Abstract 10485: Low Density Lipoprotein Cholesterol (LDL-C) Lowering in a Population Represented in a Meta-Analysis of Major Randomized Trials is Associated with a Positive Health-Economic Benefit
Introduction: LDL-C is a key target for lipid-lowering therapy and reduction in cardiovascular (CV) event risk. A recent meta-analysis of 26 major randomized trials comprising 170,000 subjects demonstrated 22% reduction in CV event risk for each 1 mmol/L reduction in LDL-C.
Hypothesis: LDL-C lowering in the population represented in the above meta-analysis is associated with higher quality adjusted life years (QALYs) and lower costs over patient's remaining lifetime.
Methods: A discrete-event simulation was developed with a hypothetical cohort of 170,000 subjects who initiated LDL-C lowering treatment at time t = 0. Each patient was probabilistically assigned to main reported subgroups. Mean subgroup characteristics were applied to individual patients. They included baseline risk of individual events, baseline LDL-C levels, and risk reduction for events per ΔLDL-C level reduction. Patients probabilistically transitioned to subsequent events until death. Costs and utilities associated with events were obtained from published sources. The model was intended to represent cost consequences exclusive of LDL-C lowering treatment costs; hence it did not include any intervention costs. Costs and QALYs were discounted at 3% annual rate. Cost data represented 2011 US$.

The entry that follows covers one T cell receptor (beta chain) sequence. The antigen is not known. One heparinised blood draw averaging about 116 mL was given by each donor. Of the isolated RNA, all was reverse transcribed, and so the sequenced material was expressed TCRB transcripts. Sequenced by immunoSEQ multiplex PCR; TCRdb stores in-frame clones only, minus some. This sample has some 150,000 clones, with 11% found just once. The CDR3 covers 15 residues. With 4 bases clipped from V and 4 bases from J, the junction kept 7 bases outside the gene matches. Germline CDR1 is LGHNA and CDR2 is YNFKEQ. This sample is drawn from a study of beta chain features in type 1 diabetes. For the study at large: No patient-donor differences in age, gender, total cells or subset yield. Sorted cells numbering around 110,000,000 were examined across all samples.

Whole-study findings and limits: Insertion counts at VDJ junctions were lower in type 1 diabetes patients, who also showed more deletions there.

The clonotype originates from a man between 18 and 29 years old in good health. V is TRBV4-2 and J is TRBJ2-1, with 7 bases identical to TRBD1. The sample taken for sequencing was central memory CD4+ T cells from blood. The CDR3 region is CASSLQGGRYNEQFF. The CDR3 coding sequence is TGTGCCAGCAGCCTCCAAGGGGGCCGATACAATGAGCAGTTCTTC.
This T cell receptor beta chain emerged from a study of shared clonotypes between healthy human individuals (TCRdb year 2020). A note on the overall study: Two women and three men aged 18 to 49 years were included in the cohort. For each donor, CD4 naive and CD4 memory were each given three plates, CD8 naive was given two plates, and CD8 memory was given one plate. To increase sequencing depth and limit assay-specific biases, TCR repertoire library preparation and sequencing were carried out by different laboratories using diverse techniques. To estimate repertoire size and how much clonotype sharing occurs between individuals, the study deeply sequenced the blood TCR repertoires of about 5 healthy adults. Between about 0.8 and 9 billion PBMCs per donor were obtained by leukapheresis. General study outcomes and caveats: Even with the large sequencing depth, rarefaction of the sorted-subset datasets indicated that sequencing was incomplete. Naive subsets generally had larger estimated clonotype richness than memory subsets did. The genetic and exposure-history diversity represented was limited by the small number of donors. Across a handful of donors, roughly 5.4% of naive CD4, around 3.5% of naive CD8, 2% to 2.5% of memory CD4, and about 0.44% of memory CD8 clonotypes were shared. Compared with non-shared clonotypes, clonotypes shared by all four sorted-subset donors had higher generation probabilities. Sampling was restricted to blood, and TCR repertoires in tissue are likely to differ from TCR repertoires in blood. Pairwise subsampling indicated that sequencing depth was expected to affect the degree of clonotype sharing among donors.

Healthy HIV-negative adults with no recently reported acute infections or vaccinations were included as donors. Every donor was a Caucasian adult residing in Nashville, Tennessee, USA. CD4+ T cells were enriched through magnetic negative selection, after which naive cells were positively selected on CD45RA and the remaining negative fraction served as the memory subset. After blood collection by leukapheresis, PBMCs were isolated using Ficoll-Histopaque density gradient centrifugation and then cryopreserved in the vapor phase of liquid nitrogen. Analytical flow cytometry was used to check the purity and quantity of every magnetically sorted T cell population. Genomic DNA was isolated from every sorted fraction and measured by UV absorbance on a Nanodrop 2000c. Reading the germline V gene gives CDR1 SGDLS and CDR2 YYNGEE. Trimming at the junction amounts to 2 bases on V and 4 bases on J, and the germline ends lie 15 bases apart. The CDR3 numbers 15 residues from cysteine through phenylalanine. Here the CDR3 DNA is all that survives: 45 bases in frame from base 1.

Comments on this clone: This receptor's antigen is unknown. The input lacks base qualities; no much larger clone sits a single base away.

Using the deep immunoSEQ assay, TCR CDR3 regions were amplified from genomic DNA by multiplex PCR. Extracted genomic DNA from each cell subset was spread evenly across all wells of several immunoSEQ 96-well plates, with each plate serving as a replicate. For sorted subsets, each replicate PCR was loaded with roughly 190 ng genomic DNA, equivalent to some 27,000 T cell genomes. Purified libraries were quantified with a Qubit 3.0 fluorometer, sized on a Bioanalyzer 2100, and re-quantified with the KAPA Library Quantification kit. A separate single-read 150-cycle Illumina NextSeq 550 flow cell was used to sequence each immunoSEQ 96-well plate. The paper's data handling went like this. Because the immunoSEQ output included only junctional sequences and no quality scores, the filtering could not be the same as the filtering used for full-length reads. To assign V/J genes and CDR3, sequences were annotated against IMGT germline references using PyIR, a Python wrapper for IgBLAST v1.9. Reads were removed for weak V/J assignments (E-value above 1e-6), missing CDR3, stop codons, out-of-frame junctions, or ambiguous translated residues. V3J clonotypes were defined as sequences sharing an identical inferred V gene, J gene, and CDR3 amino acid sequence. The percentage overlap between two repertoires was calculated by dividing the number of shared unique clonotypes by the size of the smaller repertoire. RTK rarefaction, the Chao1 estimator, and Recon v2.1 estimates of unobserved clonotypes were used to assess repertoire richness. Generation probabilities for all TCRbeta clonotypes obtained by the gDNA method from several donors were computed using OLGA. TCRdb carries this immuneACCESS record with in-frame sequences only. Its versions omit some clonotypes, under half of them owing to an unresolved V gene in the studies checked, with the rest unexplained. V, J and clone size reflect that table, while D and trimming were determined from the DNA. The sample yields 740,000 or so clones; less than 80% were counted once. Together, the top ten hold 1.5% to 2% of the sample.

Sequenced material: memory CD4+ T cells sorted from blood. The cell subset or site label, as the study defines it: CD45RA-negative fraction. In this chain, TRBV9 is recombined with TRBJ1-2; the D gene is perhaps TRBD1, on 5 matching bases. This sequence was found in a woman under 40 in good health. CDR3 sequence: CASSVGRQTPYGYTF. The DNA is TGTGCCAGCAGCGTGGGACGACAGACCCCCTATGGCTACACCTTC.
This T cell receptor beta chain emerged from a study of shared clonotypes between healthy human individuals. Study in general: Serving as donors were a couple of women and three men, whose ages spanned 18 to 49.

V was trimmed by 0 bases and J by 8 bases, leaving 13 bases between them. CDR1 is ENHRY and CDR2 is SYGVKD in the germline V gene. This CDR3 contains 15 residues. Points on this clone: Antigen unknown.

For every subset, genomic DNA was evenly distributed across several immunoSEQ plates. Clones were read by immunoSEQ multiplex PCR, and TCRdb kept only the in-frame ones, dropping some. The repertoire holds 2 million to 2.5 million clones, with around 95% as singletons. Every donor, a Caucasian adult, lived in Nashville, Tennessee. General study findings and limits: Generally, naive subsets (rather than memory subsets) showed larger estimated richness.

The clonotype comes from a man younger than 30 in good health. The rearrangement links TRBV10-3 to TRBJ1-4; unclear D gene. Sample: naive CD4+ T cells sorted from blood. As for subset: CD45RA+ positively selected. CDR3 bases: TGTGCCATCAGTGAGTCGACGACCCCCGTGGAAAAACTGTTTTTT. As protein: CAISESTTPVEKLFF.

Results: Simulation results indicated decreasing LDL-C to levels reported in the meta-analysis (∼30% reduction) resulted in an increase in QALY/patient of 0.9, and a decline in remaining lifetime cost/patient of $4,700. Additional scenarios with 50% and 70% reduction in LDL-C levels resulted in an increase in QALY/patient of 1.5 and 2.2, respectively, and a decline in remaining lifetime cost/patient of $8,000 and $11,500 respectively.
Conclusions: LDL-C lowering in the studied population is associated with higher QALYs and lower costs over patient's remaining lifetime. The decline in costs despite an increase in patient survival points to potentially important cost-offsets from events avoided. Results suggest possible health-economic benefits of developing novel treatments for further LDL-C lowering. This conclusion is based on the assumption that the risk reduction benefits continue at lower LDL-C levels, the confirmation of which awaits results from ongoing clinical trials.
- © 2011 by American Heart Association, Inc.